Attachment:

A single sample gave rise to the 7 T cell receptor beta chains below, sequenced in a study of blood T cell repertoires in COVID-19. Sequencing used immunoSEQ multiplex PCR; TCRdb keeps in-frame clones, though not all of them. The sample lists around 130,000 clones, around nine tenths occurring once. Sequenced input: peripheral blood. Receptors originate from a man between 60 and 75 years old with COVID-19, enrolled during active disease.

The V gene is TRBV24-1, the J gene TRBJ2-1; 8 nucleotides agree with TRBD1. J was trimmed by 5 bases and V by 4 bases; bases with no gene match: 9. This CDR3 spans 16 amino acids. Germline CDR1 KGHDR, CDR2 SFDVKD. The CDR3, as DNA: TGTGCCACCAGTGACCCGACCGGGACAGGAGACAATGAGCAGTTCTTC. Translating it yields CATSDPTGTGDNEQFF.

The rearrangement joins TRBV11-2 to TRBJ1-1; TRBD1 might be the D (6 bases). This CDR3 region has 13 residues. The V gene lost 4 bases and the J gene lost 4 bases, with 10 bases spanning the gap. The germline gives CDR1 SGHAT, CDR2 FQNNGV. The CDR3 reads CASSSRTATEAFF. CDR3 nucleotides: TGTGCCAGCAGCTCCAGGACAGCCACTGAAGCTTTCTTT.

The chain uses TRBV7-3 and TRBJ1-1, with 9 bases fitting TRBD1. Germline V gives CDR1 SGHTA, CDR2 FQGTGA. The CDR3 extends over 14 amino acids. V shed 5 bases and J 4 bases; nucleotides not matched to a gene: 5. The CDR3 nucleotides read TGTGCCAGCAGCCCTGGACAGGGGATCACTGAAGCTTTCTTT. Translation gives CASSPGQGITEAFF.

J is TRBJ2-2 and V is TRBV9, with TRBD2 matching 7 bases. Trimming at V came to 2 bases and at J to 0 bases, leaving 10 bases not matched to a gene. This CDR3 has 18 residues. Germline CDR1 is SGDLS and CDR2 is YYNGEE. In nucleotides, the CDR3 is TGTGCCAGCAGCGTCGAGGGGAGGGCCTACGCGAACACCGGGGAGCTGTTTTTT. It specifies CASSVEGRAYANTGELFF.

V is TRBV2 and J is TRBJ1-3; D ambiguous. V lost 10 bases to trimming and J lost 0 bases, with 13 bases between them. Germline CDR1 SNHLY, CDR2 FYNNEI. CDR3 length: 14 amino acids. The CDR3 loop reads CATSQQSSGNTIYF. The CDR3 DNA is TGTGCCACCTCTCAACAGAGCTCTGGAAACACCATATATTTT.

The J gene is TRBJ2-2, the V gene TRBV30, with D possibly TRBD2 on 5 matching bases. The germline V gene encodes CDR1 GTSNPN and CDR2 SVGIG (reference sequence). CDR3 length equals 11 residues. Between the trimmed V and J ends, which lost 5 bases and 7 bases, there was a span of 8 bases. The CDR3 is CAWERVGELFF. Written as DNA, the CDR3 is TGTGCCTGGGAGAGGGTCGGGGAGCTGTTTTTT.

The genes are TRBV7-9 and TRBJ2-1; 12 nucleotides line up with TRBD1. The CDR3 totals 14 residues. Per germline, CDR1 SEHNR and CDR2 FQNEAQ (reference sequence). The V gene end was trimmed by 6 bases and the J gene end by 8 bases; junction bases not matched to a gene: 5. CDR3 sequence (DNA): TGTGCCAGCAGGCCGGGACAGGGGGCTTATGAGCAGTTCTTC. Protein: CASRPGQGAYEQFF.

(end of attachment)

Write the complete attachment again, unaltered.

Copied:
A single sample gave rise to the 7 T cell receptor beta chains below, sequenced in a study of blood T cell repertoires in COVID-19. Sequencing used immunoSEQ multiplex PCR; TCRdb keeps in-frame clones, though not all of them. The sample lists around 130,000 clones, around nine tenths occurring once. Sequenced input: peripheral blood. Receptors originate from a man between 60 and 75 years old with COVID-19, enrolled during active disease.

The V gene is TRBV24-1, the J gene TRBJ2-1; 8 nucleotides agree with TRBD1. J was trimmed by 5 bases and V by 4 bases; bases with no gene match: 9. This CDR3 spans 16 amino acids. Germline CDR1 KGHDR, CDR2 SFDVKD. The CDR3, as DNA: TGTGCCACCAGTGACCCGACCGGGACAGGAGACAATGAGCAGTTCTTC. Translating it yields CATSDPTGTGDNEQFF.

The rearrangement joins TRBV11-2 to TRBJ1-1; TRBD1 might be the D (6 bases). This CDR3 region has 13 residues. The V gene lost 4 bases and the J gene lost 4 bases, with 10 bases spanning the gap. The germline gives CDR1 SGHAT, CDR2 FQNNGV. The CDR3 reads CASSSRTATEAFF. CDR3 nucleotides: TGTGCCAGCAGCTCCAGGACAGCCACTGAAGCTTTCTTT.

The chain uses TRBV7-3 and TRBJ1-1, with 9 bases fitting TRBD1. Germline V gives CDR1 SGHTA, CDR2 FQGTGA. The CDR3 extends over 14 amino acids. V shed 5 bases and J 4 bases; nucleotides not matched to a gene: 5. The CDR3 nucleotides read TGTGCCAGCAGCCCTGGACAGGGGATCACTGAAGCTTTCTTT. Translation gives CASSPGQGITEAFF.

J is TRBJ2-2 and V is TRBV9, with TRBD2 matching 7 bases. Trimming at V came to 2 bases and at J to 0 bases, leaving 10 bases not matched to a gene. This CDR3 has 18 residues. Germline CDR1 is SGDLS and CDR2 is YYNGEE. In nucleotides, the CDR3 is TGTGCCAGCAGCGTCGAGGGGAGGGCCTACGCGAACACCGGGGAGCTGTTTTTT. It specifies CASSVEGRAYANTGELFF.

V is TRBV2 and J is TRBJ1-3; D ambiguous. V lost 10 bases to trimming and J lost 0 bases, with 13 bases between them. Germline CDR1 SNHLY, CDR2 FYNNEI. CDR3 length: 14 amino acids. The CDR3 loop reads CATSQQSSGNTIYF. The CDR3 DNA is TGTGCCACCTCTCAACAGAGCTCTGGAAACACCATATATTTT.

The J gene is TRBJ2-2, the V gene TRBV30, with D possibly TRBD2 on 5 matching bases. The germline V gene encodes CDR1 GTSNPN and CDR2 SVGIG (reference sequence). CDR3 length equals 11 residues. Between the trimmed V and J ends, which lost 5 bases and 7 bases, there was a span of 8 bases. The CDR3 is CAWERVGELFF. Written as DNA, the CDR3 is TGTGCCTGGGAGAGGGTCGGGGAGCTGTTTTTT.

The genes are TRBV7-9 and TRBJ2-1; 12 nucleotides line up with TRBD1. The CDR3 totals 14 residues. Per germline, CDR1 SEHNR and CDR2 FQNEAQ (reference sequence). The V gene end was trimmed by 6 bases and the J gene end by 8 bases; junction bases not matched to a gene: 5. CDR3 sequence (DNA): TGTGCCAGCAGGCCGGGACAGGGGGCTTATGAGCAGTTCTTC. Protein: CASRPGQGAYEQFF.